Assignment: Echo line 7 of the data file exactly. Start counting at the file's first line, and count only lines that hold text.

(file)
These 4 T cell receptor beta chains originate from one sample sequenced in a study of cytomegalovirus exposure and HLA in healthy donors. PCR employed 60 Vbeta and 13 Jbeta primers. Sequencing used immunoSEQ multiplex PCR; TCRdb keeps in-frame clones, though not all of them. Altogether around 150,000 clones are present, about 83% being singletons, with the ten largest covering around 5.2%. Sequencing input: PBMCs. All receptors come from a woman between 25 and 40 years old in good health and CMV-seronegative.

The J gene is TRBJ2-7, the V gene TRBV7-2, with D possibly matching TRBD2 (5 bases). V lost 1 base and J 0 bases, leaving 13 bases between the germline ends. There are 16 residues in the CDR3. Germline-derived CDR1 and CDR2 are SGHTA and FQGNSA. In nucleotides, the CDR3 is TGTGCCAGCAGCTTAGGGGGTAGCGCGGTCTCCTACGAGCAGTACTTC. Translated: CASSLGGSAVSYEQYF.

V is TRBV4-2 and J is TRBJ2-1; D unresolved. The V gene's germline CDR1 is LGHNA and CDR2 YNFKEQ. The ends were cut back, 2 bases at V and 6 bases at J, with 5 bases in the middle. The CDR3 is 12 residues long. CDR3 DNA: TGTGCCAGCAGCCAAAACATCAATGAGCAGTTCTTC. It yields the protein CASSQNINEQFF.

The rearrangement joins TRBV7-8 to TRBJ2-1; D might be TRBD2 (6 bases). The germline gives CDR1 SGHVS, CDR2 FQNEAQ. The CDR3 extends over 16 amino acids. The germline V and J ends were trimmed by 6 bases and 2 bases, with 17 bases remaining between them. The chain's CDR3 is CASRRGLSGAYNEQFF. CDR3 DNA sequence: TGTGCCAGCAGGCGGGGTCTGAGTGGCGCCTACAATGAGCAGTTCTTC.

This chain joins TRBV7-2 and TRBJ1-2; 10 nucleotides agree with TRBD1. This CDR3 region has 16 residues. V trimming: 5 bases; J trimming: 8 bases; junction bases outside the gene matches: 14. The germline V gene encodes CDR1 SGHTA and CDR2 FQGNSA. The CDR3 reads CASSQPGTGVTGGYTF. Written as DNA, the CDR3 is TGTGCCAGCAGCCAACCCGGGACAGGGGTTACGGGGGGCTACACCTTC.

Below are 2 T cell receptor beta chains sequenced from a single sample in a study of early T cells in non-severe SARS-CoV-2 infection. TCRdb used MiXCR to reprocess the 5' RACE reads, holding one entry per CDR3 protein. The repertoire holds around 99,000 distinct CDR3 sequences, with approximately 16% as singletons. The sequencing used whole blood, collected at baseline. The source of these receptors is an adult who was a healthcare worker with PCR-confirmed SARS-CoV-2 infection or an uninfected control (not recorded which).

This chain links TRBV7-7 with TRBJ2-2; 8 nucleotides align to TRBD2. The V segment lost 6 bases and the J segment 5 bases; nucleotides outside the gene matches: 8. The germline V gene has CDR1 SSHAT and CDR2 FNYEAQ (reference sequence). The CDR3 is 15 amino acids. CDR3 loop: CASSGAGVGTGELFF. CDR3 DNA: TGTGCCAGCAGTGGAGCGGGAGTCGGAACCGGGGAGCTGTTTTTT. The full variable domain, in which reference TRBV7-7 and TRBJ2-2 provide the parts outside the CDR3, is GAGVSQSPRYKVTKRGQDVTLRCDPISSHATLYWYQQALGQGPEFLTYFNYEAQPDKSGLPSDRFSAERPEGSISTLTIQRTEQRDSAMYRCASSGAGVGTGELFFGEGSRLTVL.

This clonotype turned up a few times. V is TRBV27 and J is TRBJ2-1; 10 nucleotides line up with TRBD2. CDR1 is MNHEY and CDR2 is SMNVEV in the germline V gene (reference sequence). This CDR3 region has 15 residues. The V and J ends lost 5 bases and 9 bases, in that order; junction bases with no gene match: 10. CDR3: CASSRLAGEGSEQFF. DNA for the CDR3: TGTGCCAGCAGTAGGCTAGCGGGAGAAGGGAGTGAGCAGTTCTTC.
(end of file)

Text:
This chain links TRBV7-7 with TRBJ2-2; 8 nucleotides align to TRBD2. The V segment lost 6 bases and the J segment 5 bases; nucleotides outside the gene matches: 8. The germline V gene has CDR1 SSHAT and CDR2 FNYEAQ (reference sequence). The CDR3 is 15 amino acids. CDR3 loop: CASSGAGVGTGELFF. CDR3 DNA: TGTGCCAGCAGTGGAGCGGGAGTCGGAACCGGGGAGCTGTTTTTT. The full variable domain, in which reference TRBV7-7 and TRBJ2-2 provide the parts outside the CDR3, is GAGVSQSPRYKVTKRGQDVTLRCDPISSHATLYWYQQALGQGPEFLTYFNYEAQPDKSGLPSDRFSAERPEGSISTLTIQRTEQRDSAMYRCASSGAGVGTGELFFGEGSRLTVL.